Read our COVID-19 safety guidelines. The museum is closing early at 2 pm on Thursday, 10/6.

de Youngsters Studio: Fruit Still Life Sculpture

Watch Fruit Still Life Sculpture

Study a still life and imagine you’ve been asked to add a piece of fruit to the composition! Using simple materials from home and a few different techniques, create a bigger-than life fruit sculpture.

Collection Connection

Flora Mace’s and Joey Kirkpatrick’s Fruit Still Life was created in 1997. A still life is simply an arrangement of objects. We often see still-life paintings, but here we see a still-life sculpture. The blown glass fruit in the arrangement is larger than life, with the pear in the center standing over 4 feet high! Most of the pieces of fruit have a glossy sheen, with the exception of an orange, which appears to have a very similar texture to an actual orange peel.


Questions to Consider


1. Scrunch pieces of newspaper into the form of the fruit, using masking tape to keep it intact. For stems, you may want to tightly roll and tape the newspaper; for leaves, cut the leaf shape from a small stack of newspaper before taping. When you are sculpting your form, you can bunch, twist, and fold the newspaper to your preferred shape.

2. Make sure the entire surface of your fruit is smooth and covered with masking tape.

3. Choose a color palette for your fruit, including lighter colors to layer on top of darker colors. Tear your pieces of tissue paper to get ready to “paint” (cover) your fruit with.

4. Cover the surface of your fruit with multiple layers of tissue (or thin magazine) paper, adding glue mixture applied with a brush to keep your pieces in place. Make sure to paint a thin coat of glue mixture onto the final surface to give you sculpture a shiny texture, just like blown glass!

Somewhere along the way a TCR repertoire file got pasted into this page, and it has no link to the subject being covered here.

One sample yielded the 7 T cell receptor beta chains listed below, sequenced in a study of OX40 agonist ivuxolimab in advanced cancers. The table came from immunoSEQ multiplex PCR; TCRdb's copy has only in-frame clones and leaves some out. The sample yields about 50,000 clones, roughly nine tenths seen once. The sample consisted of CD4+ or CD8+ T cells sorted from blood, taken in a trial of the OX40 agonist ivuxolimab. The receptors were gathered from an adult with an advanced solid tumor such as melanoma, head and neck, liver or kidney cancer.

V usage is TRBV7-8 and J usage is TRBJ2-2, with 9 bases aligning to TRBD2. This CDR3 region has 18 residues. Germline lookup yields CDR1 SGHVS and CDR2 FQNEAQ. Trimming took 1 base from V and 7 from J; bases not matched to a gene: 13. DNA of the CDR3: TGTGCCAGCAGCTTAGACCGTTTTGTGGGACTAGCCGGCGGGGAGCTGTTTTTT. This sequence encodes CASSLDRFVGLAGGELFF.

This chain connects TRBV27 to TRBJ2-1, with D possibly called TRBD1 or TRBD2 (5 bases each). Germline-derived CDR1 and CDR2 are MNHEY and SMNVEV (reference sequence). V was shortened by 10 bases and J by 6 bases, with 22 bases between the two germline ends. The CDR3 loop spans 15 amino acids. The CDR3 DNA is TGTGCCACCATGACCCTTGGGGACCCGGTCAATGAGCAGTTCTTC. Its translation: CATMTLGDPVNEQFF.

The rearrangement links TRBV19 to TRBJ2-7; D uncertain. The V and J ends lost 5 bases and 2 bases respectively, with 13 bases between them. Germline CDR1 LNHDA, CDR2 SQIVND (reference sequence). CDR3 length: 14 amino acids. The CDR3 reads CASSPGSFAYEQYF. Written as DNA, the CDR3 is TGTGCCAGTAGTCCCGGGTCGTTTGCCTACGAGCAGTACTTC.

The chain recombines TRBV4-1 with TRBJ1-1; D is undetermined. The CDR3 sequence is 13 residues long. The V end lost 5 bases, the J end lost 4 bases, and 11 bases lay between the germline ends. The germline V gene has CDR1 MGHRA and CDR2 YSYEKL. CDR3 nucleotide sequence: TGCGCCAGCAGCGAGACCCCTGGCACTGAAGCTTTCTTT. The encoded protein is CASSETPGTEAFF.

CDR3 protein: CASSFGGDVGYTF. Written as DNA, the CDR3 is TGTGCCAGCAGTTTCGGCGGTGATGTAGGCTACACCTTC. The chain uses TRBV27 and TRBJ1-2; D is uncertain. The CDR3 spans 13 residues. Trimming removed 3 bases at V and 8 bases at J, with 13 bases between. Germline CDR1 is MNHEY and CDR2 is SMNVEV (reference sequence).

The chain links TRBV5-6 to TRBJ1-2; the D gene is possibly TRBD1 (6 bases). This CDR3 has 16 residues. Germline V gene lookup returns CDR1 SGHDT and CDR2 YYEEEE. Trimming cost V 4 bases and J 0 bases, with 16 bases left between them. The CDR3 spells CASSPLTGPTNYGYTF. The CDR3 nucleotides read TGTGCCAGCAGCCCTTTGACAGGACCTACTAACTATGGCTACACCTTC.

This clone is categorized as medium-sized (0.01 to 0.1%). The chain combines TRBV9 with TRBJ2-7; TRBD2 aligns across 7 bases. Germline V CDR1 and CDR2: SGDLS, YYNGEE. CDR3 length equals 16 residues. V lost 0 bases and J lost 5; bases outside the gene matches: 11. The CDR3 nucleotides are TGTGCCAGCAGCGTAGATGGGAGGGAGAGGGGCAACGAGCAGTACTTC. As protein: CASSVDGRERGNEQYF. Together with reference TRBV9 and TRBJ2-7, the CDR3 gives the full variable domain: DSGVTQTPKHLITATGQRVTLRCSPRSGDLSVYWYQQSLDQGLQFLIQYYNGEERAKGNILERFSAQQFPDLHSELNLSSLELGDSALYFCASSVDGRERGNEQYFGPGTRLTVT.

After creating your sculpture, consider the following questions: 

  • What elements or steps did you most enjoy during the process?
  • What did you discover about the material and process?
  • What other materials have you used to create sculpture? How was this technique similar? How was it different?


You can create more than one if you’d like. Share your sculpture with a friend or family member and explain how you created it! If your sculpture ends up looking so delicious that you just want to take a big bite, try to refrain! Find a place to display your fruit; it will be sure to brighten up the day. You can use the techniques we used today to create other objects as well. 

We would love to see what you create! Email pictures of your artwork to or tag us on any social platform with #deyoungsters.

Image credits

  • Flora C. Mace and Joey Kirkpatrick, Fruit Still Life, 1997. Blown glass and alder, 31 x 57 in. (78.7 x 144.8 cm). Fine Arts Museums of San Francisco, Gift of Dorothy and George Saxe, 1998.115a–h. © Flora C. Mace / © Joey Kirkpatrick. Photograph by Henrik Kam, © Fine Arts Museums of San Francisco
  • Process photographs by Jennie Smith